Are You Confident of the Diagnosis?
What to be alert for in the history
Lichen striatus is characterized by the sudden onset of symptomatic, unilateral, linear lesions in young children. There is seldom an identifiable precipitant and some will have associated pruritus, especially if there is an atopic history. Most involve the upper or lower extremity but trunk, face and nails may be involved (Figure 1).
Characteristic findings on physical examination
Linear, mostly hypopigmented, planar papules on the arm. The lines may be discontinuous and sometimes two lines parallel each other (Figure 2). V-shaped lines on the mid-back may be bilateral but unilaterality is the norm. Nails may show pitting, ridging, splitting, hyperkeratosis, leukonychia, or onycholysis.
Pathology shows epidermal hyperkeratosis, parakeratosis, necrotic keratinocytes, and mild spongiosis and exocytosis. There is a focal or lichenoid infiltrate of lymphocytes and macrophages (Figure 3). There is a superficial and deep perivascular lymphocytic infiltrate, and periappendageal involvement is common (Figure 4). No other laboratory or diagnostic tests are useful or needed.
Other linear dermatoses, particularly inflammatory linear verrucous epidermal nevus (ILVEN) enter into the differential diagnosis. ILVEN is invariably more pruritic and inflamed. Epidermal nevus has a more warty, brown appearance. Mosaic epidermolytic hyperkeratosis is a permanent fixture but can be a challenging differential diagnosis that requires biopsy. Linear lichen planus (purplish planar papules), linear porokeratosis (characteristic peripheral scale), lichen nitidus, and flat warts (both linear from koebnerization rather than blaschkoid) can usually be differentiated clinically but can be excluded by pathology.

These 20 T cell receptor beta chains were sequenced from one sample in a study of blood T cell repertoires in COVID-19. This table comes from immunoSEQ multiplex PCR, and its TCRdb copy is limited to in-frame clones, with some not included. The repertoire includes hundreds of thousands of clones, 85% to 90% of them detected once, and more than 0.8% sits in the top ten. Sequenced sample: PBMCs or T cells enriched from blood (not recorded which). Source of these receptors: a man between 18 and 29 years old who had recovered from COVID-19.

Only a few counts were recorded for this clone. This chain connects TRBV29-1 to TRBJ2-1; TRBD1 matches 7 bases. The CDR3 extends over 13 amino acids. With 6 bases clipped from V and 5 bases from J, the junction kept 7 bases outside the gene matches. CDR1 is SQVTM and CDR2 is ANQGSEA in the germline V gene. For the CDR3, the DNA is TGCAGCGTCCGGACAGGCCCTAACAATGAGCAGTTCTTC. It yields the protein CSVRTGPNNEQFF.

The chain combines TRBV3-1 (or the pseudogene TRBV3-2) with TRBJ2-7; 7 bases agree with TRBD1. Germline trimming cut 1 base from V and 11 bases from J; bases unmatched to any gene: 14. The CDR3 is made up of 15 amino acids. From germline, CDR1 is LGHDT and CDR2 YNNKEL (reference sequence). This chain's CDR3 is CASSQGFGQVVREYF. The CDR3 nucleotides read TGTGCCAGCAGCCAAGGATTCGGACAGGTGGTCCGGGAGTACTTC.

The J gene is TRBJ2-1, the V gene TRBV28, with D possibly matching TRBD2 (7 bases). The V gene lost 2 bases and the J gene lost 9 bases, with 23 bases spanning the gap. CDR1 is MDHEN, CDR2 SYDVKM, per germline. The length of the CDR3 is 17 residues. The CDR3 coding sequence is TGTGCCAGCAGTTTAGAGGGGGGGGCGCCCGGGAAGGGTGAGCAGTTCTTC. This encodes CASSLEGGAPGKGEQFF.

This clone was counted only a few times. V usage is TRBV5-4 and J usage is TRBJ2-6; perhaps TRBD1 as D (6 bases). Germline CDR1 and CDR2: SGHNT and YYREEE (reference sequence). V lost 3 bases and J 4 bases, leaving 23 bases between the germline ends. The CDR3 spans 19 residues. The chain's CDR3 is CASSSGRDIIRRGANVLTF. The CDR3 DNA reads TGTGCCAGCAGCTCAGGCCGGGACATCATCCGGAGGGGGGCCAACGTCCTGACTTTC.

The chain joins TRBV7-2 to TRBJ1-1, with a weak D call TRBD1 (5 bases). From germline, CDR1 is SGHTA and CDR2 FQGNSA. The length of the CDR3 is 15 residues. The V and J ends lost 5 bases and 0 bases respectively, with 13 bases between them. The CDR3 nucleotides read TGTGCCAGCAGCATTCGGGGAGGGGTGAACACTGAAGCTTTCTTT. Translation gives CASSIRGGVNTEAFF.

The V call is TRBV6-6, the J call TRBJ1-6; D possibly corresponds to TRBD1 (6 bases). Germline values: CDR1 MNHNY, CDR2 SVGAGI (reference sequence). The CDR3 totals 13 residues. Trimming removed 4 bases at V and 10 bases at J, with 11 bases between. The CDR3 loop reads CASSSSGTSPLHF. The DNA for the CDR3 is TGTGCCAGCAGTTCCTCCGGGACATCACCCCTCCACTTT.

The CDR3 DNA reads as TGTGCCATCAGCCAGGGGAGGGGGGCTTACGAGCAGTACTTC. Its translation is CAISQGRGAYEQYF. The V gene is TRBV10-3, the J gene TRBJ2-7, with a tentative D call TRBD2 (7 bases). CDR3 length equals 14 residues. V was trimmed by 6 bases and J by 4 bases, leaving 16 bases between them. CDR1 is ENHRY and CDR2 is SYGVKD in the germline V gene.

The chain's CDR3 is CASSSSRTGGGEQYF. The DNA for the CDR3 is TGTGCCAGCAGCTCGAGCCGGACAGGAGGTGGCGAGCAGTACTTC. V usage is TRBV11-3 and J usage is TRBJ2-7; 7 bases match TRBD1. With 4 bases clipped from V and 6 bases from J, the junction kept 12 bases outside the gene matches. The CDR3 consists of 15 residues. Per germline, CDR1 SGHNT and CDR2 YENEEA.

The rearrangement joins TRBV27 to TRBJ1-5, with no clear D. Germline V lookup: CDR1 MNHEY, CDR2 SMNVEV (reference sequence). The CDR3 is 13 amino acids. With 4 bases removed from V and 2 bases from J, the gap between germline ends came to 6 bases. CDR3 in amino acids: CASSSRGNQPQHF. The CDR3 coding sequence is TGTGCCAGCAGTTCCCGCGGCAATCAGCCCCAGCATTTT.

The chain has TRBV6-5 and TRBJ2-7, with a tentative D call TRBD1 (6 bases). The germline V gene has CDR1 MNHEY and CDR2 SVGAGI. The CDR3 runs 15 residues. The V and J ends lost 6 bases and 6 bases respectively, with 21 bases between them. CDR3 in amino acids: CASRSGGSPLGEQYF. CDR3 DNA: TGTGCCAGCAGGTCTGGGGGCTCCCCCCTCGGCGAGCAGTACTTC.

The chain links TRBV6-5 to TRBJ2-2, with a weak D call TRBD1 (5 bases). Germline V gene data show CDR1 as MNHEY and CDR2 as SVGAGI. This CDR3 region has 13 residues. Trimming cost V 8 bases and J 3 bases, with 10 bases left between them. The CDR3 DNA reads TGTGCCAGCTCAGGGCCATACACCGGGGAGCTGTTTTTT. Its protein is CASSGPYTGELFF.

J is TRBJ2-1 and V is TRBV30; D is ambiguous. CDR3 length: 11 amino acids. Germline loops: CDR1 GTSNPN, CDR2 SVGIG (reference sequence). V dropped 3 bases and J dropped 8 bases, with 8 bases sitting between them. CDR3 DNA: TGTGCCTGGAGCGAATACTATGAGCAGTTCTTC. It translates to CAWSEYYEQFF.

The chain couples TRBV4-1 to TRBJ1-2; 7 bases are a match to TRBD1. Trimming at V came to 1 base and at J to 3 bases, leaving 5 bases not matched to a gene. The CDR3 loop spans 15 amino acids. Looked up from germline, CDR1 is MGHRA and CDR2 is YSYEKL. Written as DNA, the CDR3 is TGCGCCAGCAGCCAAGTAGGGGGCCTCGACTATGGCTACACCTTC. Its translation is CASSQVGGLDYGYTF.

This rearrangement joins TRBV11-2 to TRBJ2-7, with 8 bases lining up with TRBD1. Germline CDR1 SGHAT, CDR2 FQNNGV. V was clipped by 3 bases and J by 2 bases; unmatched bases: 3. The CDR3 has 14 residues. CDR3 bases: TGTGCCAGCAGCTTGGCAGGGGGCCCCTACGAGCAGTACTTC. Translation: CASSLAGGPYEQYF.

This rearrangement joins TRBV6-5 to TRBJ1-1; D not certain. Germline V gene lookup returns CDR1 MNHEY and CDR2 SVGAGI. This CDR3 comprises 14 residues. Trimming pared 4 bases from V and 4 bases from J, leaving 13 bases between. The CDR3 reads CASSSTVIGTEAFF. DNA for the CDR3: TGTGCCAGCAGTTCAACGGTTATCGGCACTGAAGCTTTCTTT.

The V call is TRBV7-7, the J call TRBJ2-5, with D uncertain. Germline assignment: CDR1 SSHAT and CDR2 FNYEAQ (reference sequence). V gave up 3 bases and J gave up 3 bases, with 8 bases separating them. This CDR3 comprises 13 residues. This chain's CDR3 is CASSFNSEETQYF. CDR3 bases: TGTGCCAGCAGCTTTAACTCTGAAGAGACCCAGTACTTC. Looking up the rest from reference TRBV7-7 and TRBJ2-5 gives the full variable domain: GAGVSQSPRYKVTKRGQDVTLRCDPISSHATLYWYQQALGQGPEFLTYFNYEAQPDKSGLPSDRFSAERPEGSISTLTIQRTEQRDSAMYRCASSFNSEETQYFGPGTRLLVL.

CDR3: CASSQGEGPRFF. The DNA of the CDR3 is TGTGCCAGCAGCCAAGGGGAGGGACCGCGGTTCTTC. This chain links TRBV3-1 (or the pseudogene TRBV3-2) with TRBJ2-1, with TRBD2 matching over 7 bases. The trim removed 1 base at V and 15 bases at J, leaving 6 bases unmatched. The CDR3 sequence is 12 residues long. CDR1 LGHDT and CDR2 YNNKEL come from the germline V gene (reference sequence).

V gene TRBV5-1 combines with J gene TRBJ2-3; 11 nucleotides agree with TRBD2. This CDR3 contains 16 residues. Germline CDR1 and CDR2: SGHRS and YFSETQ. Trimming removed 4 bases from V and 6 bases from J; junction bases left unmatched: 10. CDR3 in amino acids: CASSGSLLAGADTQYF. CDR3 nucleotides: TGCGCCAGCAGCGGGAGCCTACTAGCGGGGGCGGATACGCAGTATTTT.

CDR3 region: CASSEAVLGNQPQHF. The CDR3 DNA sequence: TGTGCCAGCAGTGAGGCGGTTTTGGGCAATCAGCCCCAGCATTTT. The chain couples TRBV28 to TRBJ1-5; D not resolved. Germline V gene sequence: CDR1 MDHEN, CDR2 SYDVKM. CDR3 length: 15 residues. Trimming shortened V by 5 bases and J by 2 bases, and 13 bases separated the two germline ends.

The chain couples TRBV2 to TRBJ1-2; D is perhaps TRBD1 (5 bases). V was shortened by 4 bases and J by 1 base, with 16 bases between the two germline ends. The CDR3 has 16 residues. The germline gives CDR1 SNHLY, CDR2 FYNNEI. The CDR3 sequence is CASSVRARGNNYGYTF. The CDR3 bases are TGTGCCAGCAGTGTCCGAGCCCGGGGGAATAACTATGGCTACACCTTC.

The late hypopigmented phase of lichen striatus may look somewhat like mosaic pigment anomaly (hypomelanosis of Ito) or linear vitiligo but the history or preceding lesions in lichen striatus should be diagnostic.
Who is at Risk for Developing this Disease?
Lichen striatus affects all ages, races and geographic areas but is most common among children, with a small female predominance. The mean age is about 4 to 5 years.
What is the Cause of the Disease?
The cause of lichen striatus is unknown but the blaschkoid distribution suggests that a postzygotic mutation leads to a distinct clone of genetically altered cells that then respond to some environmental stimulus such as a viral infection or minor trauma. It has been postulated that the stimulus induces loss of immunotolerance for the abnormal clone, stimulating a T-cell mediated, auto-inflammatory response that eventually removes the clone of cells, resulting in a self-limited cutaneous response.
Rare reports of the condition occurring in siblings and in a mother and child challenge the concept of a postzygotic mutation and support Happle’s more complex theory of retrotransposons (transposable elements that make up a large portion of the human genome) causing variegated skin pathology and patterning.
Systemic Implications and Complications
There are no systemic complications associated with lichen striatus and no work-up is necessary.
Virtually all patients have spontaneous resolution within 6 to 12 months, so asymptomatic eruptions need not be treated.
Topical corticosteroids help with pruritus but do not shorten the time to recovery. I use a high-potency steroid such as clobetasol cream for 2 weeks and then just intermittently (such as weekends only) thereafter as needed.
Topical calcineurin inhibitors, tacrolimus or pimecrolimus help with pruritus but do not shorten the time to recovery. Systemic antihistamines offer minimal help with pruritus. No other systemic therapy is warranted for this harmless, self-limited condition.
Surgical and physical modalities: None